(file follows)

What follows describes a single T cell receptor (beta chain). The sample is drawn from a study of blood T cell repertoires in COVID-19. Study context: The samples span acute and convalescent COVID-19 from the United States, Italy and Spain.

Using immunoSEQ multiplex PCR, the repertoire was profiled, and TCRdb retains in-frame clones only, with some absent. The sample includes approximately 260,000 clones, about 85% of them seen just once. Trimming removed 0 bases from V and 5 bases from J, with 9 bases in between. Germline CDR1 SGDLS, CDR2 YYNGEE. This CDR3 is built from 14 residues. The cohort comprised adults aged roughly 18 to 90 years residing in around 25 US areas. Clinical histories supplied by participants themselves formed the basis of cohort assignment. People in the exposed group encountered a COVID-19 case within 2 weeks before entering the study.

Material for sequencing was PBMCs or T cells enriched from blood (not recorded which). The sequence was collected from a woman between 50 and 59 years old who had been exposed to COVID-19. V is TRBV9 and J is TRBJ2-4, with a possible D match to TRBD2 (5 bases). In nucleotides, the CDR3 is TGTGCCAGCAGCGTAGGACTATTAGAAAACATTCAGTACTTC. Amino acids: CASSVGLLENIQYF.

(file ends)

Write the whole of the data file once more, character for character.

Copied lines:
What follows describes a single T cell receptor (beta chain). The sample is drawn from a study of blood T cell repertoires in COVID-19. Study context: The samples span acute and convalescent COVID-19 from the United States, Italy and Spain.

Using immunoSEQ multiplex PCR, the repertoire was profiled, and TCRdb retains in-frame clones only, with some absent. The sample includes approximately 260,000 clones, about 85% of them seen just once. Trimming removed 0 bases from V and 5 bases from J, with 9 bases in between. Germline CDR1 SGDLS, CDR2 YYNGEE. This CDR3 is built from 14 residues. The cohort comprised adults aged roughly 18 to 90 years residing in around 25 US areas. Clinical histories supplied by participants themselves formed the basis of cohort assignment. People in the exposed group encountered a COVID-19 case within 2 weeks before entering the study.

Material for sequencing was PBMCs or T cells enriched from blood (not recorded which). The sequence was collected from a woman between 50 and 59 years old who had been exposed to COVID-19. V is TRBV9 and J is TRBJ2-4, with a possible D match to TRBD2 (5 bases). In nucleotides, the CDR3 is TGTGCCAGCAGCGTAGGACTATTAGAAAACATTCAGTACTTC. Amino acids: CASSVGLLENIQYF.